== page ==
Most Americans continue to reject the idea that “success in life is pretty much determined by forces outside our control.” Nearly two-thirds (64%) disagree with the idea and almost one-in-four (24%) disagree completely. Just half as many people (32%) agree with this statement, with 10% agreeing completely.
Similarly, 65% disagree with the statement that “hard work offers little guarantee of success,” while 33% agree. Opinions about both measures relating to success have held steady for more than a decade. From the late 1980s through the mid-1990s, Americans were somewhat more inclined to agree with the idea of outside forces determining success. In 1993, for example, 41% agreed with that idea while 57% disagreed.
In values surveys since 1987, more blacks than whites have typically said that success is largely determined outside of an individual’s control. But the proportion of African Americans expressing this view has fallen since 2007. Currently, 38% agree that success is beyond one’s control, compared with 47% in 2007. Whites’ views about this issue have not changed (30% agree now, 29% in 2007).
A relatively large share of Hispanics (45%) believe that success is largely determined by forces outside of one’s control; this is little changed from 2007 (48%). About the same proportion of Hispanics (43%) say that hard work offers little guarantee of success.
In general, more people with low family incomes than those with higher incomes consistently say that success is largely outside of an individual’s control. This also is the case in opinions about the relationship between hard work and success.
Similarly, less educated people are much more likely than college graduates to say that success is outside of one’s control and that hard work offers little guarantee of success. In the current survey, 41% of those with no more than a high school education agree that success is generally beyond one’s control, compared with 16% of college graduates. The gap is about as large in opinions about hard work.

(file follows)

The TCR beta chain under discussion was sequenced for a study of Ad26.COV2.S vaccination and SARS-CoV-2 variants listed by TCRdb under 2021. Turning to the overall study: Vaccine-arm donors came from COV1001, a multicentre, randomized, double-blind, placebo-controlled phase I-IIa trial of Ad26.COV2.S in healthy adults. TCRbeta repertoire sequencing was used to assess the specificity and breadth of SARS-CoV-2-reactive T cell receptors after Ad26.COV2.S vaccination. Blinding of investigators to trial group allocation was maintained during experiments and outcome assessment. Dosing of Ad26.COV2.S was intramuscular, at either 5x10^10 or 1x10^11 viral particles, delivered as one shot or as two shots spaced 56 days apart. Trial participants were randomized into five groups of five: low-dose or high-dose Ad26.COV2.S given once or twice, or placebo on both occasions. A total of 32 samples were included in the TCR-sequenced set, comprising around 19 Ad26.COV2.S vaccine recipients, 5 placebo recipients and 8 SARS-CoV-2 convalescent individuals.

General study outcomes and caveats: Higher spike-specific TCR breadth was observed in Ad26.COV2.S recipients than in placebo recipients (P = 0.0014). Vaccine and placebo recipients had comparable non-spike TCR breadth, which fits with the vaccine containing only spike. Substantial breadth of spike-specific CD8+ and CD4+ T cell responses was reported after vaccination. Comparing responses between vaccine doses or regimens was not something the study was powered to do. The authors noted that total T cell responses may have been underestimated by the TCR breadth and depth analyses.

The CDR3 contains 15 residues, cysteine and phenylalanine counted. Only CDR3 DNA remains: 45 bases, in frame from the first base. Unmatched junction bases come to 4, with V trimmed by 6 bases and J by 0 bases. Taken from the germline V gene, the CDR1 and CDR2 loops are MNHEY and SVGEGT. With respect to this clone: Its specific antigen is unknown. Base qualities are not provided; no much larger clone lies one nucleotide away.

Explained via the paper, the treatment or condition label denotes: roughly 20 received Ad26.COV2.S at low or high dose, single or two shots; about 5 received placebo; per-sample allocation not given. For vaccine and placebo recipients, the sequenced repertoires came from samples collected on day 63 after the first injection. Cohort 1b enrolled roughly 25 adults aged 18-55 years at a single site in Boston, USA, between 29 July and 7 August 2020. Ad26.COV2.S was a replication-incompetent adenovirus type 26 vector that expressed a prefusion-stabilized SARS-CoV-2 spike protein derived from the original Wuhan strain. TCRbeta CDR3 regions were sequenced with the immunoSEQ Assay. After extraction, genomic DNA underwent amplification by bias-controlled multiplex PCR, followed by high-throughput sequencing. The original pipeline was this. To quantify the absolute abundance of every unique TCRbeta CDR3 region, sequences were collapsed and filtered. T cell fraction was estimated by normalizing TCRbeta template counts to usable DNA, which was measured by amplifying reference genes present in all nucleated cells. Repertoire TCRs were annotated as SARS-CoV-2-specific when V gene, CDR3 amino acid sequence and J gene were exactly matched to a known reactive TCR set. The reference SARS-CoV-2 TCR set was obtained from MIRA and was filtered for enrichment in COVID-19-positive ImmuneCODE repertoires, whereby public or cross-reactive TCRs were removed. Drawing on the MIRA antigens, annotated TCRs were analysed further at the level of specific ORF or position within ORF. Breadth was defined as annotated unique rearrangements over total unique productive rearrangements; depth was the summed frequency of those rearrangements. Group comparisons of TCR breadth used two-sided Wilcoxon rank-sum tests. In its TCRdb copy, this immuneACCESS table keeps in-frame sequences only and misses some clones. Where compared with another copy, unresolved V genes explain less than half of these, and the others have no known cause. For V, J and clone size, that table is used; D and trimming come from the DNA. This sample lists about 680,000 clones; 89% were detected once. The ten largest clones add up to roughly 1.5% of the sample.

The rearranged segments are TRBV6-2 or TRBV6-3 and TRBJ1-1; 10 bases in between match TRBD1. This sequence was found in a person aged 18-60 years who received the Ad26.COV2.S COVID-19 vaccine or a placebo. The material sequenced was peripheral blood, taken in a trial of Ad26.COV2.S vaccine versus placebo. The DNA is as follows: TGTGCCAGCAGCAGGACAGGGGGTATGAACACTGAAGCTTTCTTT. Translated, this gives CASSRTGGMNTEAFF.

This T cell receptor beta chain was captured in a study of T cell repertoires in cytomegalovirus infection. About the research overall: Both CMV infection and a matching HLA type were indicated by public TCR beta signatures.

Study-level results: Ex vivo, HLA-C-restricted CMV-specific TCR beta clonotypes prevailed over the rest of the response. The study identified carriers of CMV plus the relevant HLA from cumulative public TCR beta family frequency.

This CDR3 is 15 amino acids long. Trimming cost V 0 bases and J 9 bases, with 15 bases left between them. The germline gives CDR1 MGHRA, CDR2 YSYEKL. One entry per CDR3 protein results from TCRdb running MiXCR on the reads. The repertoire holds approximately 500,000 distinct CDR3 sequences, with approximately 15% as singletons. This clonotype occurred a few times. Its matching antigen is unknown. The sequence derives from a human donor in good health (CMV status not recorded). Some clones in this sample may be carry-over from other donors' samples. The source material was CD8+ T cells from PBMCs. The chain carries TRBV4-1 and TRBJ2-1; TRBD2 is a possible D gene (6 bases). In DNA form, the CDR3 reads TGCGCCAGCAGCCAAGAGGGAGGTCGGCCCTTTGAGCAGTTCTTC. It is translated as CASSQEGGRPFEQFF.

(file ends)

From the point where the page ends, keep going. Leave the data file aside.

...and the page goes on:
Work and Wealth
The vast majority of Americans continue to say they “admire people who get rich by working hard.” Nine-in-ten agree with this idea, virtually unchanged since the question was first asked in 1992. Almost half of Americans (49%) completely agree with the statement, down slightly from 2003, when 54% completely agreed.
Overwhelming proportions of Republicans (92%), Democrats (90%) and independents (90%) say they admire people who get rich by working hard. There are relatively modest racial, educational and income differences in these opinions.
A smaller majority (60%) agrees that “many people today think they can get ahead without working hard and making sacrifices,” while 37% disagree. These views also have remained very stable for over a decade.
Public’s Self-Confidence Up
Seven-in-ten Americans agree that, “as Americans, we can always find a way to solve our problems and get what we want,” up 12 points from 2007, when public confidence in the people’s abilities to solve problems fell to its lowest level since 1993.
In 2007, 56% of independents and 53% of Democrats expressed confidence in the American people – the lowest percentages expressing this view in the 22 years of values surveys. But today, increased proportions of Democrats (up 18 points) and independents (up 14 points) agree that Americans can solve problems and get what they want. There has been no change among Republicans since 2007.